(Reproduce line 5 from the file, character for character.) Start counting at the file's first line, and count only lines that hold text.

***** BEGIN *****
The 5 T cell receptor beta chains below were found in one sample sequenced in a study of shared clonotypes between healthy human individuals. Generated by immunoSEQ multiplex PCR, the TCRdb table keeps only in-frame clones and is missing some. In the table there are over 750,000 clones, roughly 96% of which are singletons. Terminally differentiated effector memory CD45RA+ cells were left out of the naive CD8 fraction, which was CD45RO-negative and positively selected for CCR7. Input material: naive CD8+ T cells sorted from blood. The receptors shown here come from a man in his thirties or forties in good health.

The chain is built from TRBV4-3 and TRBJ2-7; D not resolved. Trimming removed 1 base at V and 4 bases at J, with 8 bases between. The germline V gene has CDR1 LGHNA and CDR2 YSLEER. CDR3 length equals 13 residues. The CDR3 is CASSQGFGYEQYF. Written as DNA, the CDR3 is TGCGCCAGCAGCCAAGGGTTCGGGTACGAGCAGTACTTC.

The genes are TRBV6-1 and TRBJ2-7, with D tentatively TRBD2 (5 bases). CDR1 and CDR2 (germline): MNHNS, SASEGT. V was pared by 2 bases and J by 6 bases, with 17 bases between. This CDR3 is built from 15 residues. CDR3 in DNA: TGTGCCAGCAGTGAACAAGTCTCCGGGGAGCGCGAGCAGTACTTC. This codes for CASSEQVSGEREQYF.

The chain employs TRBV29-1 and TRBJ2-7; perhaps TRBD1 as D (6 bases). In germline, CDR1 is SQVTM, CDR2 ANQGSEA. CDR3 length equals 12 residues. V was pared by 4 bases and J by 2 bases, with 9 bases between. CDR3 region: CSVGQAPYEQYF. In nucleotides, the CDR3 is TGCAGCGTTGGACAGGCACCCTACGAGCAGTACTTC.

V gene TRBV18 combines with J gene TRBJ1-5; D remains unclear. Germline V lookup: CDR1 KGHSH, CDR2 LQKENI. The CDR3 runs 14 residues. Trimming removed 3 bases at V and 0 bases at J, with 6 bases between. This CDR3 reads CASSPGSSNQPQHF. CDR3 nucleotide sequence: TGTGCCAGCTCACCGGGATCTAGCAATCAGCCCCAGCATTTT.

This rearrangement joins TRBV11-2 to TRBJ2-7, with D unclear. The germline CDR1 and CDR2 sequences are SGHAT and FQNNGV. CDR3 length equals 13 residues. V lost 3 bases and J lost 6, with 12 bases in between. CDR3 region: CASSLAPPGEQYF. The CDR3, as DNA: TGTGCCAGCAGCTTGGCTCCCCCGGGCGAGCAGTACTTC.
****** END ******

V gene TRBV18 combines with J gene TRBJ1-5; D remains unclear. Germline V lookup: CDR1 KGHSH, CDR2 LQKENI. The CDR3 runs 14 residues. Trimming removed 3 bases at V and 0 bases at J, with 6 bases between. This CDR3 reads CASSPGSSNQPQHF. CDR3 nucleotide sequence: TGTGCCAGCTCACCGGGATCTAGCAATCAGCCCCAGCATTTT.